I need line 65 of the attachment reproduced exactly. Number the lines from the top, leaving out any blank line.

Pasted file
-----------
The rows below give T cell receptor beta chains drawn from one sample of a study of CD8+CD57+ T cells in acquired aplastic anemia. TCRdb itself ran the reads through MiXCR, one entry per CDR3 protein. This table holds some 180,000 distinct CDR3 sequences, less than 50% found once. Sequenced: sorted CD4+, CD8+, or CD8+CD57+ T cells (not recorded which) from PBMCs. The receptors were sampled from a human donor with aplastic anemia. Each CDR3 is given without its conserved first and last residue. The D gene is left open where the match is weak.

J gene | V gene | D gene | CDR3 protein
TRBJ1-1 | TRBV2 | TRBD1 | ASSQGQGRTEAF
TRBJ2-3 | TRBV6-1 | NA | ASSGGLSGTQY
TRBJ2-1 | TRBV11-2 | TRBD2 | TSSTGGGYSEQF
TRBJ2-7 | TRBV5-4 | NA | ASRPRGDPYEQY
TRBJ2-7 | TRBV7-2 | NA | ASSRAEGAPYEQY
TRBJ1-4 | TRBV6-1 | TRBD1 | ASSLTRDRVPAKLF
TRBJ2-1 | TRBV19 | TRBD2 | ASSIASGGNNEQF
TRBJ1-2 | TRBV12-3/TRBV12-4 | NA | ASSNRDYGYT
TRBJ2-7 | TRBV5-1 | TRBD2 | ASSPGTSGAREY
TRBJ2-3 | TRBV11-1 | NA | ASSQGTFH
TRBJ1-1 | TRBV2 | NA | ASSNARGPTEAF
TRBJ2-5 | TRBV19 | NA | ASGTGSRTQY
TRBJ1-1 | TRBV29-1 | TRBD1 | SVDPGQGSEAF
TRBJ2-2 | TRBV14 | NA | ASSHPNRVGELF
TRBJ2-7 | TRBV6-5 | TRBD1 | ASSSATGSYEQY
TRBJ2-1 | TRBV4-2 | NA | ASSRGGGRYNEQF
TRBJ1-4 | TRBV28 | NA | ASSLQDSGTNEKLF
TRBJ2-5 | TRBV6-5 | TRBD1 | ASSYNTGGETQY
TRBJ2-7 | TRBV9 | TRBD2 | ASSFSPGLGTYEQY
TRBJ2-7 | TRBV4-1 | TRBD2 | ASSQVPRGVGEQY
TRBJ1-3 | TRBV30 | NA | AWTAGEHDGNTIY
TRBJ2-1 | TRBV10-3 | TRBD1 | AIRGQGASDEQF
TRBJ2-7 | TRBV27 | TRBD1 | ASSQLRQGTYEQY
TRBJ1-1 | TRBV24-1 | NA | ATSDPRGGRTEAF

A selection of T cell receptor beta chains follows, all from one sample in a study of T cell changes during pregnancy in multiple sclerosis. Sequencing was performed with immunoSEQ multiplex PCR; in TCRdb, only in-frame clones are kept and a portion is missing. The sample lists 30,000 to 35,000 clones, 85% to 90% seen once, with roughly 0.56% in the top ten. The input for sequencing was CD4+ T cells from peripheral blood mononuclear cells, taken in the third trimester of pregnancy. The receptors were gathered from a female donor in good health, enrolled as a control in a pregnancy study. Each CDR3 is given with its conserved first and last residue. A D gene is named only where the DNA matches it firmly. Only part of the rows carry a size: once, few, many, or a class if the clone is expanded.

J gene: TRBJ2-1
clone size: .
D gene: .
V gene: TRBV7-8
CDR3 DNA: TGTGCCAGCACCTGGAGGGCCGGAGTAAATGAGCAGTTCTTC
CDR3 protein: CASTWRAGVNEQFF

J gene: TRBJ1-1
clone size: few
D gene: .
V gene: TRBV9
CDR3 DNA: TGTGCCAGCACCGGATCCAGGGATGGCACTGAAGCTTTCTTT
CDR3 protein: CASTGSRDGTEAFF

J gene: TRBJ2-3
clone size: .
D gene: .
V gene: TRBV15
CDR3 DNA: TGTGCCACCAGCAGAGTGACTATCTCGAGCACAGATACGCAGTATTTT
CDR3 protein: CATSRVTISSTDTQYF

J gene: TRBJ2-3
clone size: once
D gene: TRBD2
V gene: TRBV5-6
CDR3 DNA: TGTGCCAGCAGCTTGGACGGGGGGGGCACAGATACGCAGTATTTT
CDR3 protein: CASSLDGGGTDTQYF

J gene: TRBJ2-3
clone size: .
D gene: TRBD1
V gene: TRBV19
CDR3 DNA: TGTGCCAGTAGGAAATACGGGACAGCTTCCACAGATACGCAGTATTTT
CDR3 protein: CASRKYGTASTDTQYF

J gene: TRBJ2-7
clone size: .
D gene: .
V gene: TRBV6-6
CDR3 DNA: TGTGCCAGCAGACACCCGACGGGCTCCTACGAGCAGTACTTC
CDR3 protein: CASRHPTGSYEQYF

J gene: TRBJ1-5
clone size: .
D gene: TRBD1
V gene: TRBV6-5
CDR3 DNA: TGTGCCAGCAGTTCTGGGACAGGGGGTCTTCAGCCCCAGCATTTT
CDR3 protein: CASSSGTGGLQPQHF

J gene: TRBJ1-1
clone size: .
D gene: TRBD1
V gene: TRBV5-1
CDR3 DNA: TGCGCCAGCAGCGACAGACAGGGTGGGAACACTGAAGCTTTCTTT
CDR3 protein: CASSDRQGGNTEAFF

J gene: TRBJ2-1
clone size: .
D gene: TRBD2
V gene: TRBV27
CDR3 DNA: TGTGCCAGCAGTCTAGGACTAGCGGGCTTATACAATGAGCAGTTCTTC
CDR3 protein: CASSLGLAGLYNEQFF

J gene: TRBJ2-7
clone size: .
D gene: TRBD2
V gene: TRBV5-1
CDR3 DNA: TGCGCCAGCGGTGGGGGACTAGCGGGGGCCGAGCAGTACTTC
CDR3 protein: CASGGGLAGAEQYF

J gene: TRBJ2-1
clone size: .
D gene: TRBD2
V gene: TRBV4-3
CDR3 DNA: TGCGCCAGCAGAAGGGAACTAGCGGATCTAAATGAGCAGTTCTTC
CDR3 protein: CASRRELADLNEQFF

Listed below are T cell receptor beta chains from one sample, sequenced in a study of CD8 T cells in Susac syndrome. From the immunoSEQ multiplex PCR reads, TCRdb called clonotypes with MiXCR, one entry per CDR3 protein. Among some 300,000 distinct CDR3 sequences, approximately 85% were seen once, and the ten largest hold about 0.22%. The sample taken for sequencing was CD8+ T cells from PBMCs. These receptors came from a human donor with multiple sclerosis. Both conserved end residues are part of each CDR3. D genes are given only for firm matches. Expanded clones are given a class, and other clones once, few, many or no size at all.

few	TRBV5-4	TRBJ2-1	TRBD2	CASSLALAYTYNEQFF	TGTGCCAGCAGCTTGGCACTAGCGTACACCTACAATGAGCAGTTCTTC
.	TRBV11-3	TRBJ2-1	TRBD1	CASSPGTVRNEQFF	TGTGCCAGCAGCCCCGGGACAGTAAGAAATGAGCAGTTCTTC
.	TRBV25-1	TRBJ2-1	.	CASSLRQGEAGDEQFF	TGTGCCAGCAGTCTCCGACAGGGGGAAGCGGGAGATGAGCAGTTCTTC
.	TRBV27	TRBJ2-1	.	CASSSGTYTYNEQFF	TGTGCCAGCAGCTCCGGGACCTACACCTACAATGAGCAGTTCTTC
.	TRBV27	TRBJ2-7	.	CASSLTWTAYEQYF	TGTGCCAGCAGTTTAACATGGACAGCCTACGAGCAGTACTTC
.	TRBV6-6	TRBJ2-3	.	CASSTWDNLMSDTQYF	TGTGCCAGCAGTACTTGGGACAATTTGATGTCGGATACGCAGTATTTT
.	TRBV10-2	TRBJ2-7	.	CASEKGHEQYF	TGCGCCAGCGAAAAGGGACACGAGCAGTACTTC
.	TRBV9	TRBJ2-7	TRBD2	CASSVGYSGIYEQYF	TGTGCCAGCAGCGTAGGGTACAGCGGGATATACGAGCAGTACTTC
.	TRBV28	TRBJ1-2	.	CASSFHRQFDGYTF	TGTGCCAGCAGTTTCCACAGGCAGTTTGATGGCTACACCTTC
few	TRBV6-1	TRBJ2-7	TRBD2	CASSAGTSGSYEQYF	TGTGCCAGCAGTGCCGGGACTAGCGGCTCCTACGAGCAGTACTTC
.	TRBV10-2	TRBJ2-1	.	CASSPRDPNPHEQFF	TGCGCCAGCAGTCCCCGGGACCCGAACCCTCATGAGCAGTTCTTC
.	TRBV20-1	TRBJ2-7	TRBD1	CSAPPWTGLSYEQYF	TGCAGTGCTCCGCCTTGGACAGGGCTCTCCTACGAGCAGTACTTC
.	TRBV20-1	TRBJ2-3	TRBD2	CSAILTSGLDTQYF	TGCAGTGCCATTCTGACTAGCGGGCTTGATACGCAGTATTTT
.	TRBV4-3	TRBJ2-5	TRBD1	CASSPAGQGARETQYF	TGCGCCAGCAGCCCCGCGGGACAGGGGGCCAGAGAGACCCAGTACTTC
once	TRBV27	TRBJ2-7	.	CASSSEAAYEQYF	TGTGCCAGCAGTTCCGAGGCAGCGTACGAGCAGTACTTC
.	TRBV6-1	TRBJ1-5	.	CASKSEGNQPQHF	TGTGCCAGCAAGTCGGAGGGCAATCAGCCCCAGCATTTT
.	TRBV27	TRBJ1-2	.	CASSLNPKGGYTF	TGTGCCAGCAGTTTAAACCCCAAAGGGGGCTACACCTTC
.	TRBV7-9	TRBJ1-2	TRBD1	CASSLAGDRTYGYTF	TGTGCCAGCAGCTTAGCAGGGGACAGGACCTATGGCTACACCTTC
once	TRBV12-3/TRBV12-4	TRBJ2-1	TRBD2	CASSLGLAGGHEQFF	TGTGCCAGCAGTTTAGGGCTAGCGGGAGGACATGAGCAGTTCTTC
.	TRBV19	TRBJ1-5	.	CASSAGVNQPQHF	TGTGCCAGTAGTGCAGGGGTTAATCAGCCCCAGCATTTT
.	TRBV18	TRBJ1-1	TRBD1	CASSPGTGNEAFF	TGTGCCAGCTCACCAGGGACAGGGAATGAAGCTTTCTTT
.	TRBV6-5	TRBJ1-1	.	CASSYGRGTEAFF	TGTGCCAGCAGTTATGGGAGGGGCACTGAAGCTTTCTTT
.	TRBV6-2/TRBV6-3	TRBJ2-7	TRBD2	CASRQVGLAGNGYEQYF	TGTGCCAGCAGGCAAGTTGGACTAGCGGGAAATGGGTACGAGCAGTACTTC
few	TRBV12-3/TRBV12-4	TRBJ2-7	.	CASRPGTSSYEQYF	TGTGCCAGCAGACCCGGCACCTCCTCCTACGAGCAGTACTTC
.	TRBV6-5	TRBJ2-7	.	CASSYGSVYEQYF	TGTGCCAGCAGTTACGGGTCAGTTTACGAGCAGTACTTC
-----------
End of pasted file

clone size: .